He was born in Florence and became a Benedictine monk. He studied singing with Giulio Caccini. He served as organist in Forlì from 1613 and held a number of other posts before returning to Florence in 1640 where he was maestro di cappella and organist at Santa Trinita until his death. He died in Florence.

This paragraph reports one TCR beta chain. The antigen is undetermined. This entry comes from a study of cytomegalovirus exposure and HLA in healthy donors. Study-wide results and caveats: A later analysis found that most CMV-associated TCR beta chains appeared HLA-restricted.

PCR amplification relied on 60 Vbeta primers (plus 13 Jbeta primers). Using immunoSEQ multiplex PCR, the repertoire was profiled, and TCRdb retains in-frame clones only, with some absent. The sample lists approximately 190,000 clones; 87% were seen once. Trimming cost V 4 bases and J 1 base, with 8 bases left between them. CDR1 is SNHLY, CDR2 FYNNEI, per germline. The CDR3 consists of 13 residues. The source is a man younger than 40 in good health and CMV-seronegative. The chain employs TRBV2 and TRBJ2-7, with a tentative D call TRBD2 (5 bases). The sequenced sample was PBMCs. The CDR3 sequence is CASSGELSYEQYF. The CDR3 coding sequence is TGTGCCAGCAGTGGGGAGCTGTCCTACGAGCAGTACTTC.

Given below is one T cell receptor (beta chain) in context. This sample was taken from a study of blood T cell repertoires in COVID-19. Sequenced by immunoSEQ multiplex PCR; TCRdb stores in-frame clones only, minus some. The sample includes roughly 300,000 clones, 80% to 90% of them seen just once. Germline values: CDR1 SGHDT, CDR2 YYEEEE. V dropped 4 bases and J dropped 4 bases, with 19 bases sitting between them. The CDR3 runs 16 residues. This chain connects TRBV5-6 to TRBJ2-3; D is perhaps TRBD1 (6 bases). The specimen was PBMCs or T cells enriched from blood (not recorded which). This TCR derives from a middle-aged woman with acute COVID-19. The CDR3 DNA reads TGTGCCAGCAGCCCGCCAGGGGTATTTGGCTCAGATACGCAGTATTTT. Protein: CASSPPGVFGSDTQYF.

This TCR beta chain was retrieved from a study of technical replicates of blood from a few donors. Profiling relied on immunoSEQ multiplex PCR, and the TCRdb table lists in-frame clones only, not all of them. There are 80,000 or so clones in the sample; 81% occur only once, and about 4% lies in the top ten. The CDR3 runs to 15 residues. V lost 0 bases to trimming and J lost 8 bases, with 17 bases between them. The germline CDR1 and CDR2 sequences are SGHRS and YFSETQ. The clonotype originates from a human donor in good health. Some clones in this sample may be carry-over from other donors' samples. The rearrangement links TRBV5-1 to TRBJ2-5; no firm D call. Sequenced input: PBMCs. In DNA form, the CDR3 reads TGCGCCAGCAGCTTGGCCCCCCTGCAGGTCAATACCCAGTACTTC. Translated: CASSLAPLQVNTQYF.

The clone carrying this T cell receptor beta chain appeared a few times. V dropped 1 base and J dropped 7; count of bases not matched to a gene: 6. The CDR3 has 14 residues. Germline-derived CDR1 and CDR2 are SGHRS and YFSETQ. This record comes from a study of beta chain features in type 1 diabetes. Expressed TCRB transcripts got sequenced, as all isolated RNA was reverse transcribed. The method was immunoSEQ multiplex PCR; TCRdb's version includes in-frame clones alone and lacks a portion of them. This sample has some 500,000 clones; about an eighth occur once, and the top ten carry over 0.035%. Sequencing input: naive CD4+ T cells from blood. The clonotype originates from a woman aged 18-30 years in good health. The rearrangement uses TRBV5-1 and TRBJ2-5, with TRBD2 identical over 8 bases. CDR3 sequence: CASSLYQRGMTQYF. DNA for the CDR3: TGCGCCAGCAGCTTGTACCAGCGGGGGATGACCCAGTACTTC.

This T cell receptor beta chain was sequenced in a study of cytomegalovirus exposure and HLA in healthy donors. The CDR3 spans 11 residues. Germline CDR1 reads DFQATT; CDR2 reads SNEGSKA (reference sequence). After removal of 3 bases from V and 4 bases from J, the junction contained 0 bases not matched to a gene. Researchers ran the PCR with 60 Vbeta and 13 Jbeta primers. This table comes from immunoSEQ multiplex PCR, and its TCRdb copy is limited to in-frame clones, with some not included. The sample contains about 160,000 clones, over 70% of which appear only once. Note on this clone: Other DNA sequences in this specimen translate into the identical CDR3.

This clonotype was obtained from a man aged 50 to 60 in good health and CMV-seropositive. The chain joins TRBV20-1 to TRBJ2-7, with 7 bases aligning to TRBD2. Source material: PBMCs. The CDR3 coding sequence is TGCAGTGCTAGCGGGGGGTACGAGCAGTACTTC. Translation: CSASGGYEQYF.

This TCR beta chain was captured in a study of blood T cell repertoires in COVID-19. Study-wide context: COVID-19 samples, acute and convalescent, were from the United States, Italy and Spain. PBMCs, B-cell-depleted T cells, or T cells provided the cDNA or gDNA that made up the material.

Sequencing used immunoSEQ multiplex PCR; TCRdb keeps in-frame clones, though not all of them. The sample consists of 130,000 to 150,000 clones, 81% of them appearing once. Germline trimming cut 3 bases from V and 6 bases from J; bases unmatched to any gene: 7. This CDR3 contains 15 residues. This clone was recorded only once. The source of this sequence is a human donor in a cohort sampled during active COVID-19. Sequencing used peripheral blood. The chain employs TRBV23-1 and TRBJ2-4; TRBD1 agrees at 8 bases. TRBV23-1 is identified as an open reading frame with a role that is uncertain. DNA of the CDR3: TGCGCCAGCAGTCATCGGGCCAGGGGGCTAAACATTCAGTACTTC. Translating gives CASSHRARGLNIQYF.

He published several books of music, including motets and madrigals. He wrote music in the new monodic style. His treatise Prima parte de' discorsi e regole sovra la musica (1649–1650) is an important source of information on contemporary composers and the rise of monody and opera.
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